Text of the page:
I don't know any embodiment theorist who makes the claim that crude motor movement is necessary for experience. That's patently absurd. Besides, the paralyzed person can still move their eyes and head, which constitutes a kind of "sensorimotor skill". Even saccadic eye motion counts as "sensorimotor skill". Surely you wouldn't deny that saccadic motion is crucial for getting vision to work right. Moreover, I don't know any embodiment theorist who makes strong claims about dreaming, as if dreaming actually falsifies the thesis that the mind is fundamentally embodied. Moreover, even the patient who is completely paralyzed is still "skillfully interacting" with the world provided we understand homeostatic regulation and breathing as a primitive kind of interaction with the world.

As for representations in the brain, many critics of Noe seem to have missed when he said that the rejection of internal world modeling is “compatible with there being all sorts of representations in the brain, and indeed, with the presence of such representations being necessary for perception" (2004, p. 22).

"For people reading, "the homunculus problem" is the supposed problem that you need someone to read out and use those representations, and this amounts to a devastating objection in some philosophers' minds."

I think this problem constitutes more of a challenge than you are willing to concede. Even it we don't require a literal "reader" of the re-presented information, how do we explain the functionality of such representations? William Ramsey calls this the "job description challenge". Basically, if you can't explain how a neuron "stands in for" something else without resorting to a causal story, then there are problems. For if you do just resort to the causal function of the neuron to "do the job" of representing, then why can't we say that the system is simply an extremely complex causal system rather than an "information bearing" system? To my mind, this challenge has not been met by ANY representational theorist. To brush it off as a philosophical concern is to ignore the deep ontological problems inherent to the idea of one thing "standing in for" or "indicating" something else, as opposed to simply acting as a causal mediation of some sort.

Eric Thomson said...

Gary:
Cases of anesthesia paralysis the patients aren't moving at all, obviously if they were doing saccades the anesthesiologists would stop the surgery immediately! I'm not attacking any specific philosopher, but an attitude I've encountered in phil departments hat is surprisingly naively behavioristic in a new dress.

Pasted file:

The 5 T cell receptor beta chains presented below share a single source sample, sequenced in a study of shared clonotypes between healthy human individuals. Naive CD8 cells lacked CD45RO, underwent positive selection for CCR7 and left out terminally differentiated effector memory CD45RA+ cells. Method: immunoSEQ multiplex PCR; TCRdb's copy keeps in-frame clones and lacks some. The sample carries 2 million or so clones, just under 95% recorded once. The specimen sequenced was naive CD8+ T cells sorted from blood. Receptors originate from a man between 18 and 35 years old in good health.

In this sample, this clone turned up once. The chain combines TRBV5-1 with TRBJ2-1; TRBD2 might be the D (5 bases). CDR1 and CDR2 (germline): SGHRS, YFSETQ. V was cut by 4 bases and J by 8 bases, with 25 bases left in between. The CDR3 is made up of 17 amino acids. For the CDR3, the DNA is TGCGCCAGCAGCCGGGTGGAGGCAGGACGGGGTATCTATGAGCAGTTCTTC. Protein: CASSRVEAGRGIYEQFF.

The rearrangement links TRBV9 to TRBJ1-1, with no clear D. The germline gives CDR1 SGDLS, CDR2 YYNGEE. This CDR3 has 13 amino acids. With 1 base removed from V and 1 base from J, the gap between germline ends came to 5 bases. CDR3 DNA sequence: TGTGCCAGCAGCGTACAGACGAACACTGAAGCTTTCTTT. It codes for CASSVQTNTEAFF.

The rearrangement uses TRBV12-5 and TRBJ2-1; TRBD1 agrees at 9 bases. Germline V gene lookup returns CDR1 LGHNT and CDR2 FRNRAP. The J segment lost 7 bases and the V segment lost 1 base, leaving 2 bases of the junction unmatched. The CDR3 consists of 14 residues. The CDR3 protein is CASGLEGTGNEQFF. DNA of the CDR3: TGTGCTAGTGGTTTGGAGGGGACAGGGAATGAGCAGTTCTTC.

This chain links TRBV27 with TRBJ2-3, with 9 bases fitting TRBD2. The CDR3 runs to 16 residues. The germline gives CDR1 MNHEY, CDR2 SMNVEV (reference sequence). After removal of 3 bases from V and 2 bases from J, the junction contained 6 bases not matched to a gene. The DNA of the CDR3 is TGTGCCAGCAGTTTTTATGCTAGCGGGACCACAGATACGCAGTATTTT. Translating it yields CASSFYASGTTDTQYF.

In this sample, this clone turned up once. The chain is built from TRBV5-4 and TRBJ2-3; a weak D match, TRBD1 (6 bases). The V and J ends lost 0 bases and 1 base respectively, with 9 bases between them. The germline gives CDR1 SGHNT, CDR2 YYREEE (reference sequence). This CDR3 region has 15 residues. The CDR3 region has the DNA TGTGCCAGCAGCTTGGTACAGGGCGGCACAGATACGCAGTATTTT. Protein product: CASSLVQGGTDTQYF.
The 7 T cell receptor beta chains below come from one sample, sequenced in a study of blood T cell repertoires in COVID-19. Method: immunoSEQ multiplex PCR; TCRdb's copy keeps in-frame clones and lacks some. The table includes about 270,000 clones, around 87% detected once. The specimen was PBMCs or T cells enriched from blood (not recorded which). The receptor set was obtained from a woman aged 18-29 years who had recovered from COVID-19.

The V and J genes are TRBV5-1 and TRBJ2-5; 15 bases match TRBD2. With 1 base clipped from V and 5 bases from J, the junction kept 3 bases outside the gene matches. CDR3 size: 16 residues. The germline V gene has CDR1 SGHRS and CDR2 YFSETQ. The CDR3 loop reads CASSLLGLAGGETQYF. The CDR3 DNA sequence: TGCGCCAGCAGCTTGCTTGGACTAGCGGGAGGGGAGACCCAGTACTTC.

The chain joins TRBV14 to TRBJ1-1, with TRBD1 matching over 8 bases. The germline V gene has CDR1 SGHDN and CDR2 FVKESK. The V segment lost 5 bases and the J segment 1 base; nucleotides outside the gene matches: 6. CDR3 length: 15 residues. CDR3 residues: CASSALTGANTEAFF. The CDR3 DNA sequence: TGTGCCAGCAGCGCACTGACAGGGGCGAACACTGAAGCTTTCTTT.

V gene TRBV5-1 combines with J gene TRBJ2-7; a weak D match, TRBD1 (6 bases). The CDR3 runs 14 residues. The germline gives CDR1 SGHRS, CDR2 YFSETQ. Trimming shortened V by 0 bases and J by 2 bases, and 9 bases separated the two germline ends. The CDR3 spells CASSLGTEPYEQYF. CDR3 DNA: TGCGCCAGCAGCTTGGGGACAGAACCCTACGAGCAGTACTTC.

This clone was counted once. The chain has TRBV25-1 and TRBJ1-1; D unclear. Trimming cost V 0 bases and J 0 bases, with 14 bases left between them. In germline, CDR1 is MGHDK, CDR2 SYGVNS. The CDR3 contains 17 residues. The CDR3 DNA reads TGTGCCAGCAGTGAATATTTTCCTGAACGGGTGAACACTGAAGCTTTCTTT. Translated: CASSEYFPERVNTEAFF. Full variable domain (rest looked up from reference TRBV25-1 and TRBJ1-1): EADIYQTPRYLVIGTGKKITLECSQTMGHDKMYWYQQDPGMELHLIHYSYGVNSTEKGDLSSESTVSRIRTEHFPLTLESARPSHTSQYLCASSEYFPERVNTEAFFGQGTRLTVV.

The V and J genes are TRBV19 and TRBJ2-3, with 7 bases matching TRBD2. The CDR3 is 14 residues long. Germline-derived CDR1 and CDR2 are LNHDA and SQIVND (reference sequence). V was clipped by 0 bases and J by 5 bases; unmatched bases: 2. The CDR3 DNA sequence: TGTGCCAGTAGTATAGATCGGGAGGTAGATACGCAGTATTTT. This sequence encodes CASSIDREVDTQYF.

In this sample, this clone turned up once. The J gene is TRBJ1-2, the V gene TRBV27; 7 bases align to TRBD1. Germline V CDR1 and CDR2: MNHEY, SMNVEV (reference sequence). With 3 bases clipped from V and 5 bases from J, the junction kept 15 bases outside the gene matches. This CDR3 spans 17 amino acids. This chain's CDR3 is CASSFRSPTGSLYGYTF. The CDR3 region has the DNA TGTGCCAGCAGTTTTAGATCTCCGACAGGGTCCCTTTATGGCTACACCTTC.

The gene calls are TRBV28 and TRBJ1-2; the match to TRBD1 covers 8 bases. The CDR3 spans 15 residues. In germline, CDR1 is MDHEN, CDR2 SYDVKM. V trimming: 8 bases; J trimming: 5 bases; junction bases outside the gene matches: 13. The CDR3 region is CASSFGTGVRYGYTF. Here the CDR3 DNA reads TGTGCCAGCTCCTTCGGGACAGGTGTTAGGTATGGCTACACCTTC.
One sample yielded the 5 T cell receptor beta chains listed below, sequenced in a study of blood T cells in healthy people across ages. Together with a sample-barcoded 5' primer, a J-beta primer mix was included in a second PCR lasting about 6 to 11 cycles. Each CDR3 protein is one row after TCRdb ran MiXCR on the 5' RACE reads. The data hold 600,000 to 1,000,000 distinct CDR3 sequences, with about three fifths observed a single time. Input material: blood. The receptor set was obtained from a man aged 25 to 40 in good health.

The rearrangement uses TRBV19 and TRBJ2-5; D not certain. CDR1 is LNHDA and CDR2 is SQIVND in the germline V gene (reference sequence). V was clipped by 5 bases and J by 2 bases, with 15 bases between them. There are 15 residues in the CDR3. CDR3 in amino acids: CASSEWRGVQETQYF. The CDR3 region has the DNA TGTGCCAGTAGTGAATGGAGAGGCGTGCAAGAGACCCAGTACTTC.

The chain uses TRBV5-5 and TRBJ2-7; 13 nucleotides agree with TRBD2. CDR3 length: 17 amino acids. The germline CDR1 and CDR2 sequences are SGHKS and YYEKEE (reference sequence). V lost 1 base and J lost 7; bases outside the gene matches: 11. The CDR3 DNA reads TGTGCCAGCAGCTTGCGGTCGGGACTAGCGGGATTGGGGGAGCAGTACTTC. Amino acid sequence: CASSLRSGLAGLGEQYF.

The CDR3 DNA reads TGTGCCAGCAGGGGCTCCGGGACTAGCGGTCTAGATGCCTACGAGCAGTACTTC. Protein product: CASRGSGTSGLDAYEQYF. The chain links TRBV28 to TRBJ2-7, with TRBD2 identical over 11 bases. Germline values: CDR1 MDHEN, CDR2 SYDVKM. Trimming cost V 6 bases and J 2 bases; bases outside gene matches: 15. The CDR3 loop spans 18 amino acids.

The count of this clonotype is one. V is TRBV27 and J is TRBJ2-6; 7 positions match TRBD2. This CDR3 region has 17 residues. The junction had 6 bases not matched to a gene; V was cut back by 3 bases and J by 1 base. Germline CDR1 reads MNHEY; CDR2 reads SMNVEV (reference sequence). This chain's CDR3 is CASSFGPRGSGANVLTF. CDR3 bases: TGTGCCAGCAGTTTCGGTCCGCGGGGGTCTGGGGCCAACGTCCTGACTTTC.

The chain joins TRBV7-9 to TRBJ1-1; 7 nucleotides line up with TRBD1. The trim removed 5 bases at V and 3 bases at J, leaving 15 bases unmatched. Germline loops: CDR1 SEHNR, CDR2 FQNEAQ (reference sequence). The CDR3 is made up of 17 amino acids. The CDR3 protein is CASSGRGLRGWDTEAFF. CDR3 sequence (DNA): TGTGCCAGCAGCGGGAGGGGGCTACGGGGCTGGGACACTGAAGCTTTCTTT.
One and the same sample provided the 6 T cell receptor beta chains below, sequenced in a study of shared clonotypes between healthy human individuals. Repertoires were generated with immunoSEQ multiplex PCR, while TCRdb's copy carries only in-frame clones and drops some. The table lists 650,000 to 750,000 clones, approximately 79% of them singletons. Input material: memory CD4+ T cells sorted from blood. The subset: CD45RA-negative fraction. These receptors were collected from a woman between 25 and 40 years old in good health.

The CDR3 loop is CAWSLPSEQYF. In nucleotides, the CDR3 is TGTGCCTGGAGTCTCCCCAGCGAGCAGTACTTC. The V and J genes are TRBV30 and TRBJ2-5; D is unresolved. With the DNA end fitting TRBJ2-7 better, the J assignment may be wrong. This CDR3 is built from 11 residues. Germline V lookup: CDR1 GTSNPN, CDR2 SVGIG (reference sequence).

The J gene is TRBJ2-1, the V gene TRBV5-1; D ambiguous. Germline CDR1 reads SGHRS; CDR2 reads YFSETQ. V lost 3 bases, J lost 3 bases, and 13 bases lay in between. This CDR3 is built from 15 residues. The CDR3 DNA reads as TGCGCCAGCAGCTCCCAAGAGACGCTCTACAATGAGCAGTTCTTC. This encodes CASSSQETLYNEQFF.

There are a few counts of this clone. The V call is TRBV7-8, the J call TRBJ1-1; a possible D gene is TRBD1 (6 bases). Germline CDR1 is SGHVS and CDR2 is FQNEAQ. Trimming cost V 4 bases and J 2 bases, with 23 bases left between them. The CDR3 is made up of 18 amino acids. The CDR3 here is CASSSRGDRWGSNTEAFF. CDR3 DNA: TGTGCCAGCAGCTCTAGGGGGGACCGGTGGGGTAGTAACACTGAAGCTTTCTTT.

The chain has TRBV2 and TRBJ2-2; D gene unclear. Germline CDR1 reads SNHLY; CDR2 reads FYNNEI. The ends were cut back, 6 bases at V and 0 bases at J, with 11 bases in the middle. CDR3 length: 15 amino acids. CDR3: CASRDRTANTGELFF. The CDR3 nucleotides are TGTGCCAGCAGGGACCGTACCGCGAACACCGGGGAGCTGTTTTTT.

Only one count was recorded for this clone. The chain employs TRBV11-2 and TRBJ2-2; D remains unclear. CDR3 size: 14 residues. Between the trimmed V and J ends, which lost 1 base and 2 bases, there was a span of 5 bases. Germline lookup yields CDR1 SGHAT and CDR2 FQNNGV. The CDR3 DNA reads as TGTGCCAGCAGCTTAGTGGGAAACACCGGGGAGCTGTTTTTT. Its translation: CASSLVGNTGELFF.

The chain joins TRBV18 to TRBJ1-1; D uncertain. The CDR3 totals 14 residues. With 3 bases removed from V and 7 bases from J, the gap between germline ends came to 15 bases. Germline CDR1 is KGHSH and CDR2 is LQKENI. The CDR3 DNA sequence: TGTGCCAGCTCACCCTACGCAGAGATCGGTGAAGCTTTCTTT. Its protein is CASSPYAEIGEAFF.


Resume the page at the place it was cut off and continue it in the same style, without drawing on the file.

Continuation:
I'm really not trying to engage philosophers right now, but just explaining how your garden-variety biologist is attacking the problem (see first few posts in this series).

Thanks for the Jaynes references I frankly don't have the time to look into this I'm pushing a more biological approach, not interested in self consciousness, language, etc.. I know he has the alternate hypothesis that these are important for consciousness, but I look at it as a fringe view that I'd address in the same chapter I address Penrose. As I said I'm taking the garden-variety biological perspective here.

Eric Thomson said...

I was out on a bike ride thinking about this discussion, and it seems a lot of talking past each other. If by "consciousness" you mean some language-dependent thing that comes into existence via some kind of cultural symbolic scaffolding operation, then we are not talking about the same thing. I am talking about basic perceptual awareness, all the evidence suggests it exists in monkeys, for instance (for instance binocular rivalry can be induced with very similar results to those seen in humans).

I delineated my target in post one in this series (basically perceptual awareness, as of the taste of a banana), so you might want to start there.

While I haven't talked about representations yet, if you are interested in discussing that you should read what I've written (the link above to my post at philosophy of brains, and perhaps my paper on neural coding/decoding in the leech). When out on my bike ride, I realized you were sort of giving generic arguments about representations, but hadn't really addressed what I have actually written on the subject.

At any rate, if your Jaynesian enactive embodied situated dynamical systems people can handle dreams, hallucinations, experiences during paralysis, then to that extent it isn't naive neobehaviorism. I know in Noe's book Out of our heads he gives a very desultory and inadequate consideration to dreams/hallucinations. This is typical of that whole approach, but as I said I don't really want to engage with it seriously right now I'm too busy.

The evidence will settle things more conclusively eventually (to the extent we have not been talking past each other that is: you seem to have mostly attacked a view I haven't defended, so perhaps check out the first 12 posts in this series and my post on representations).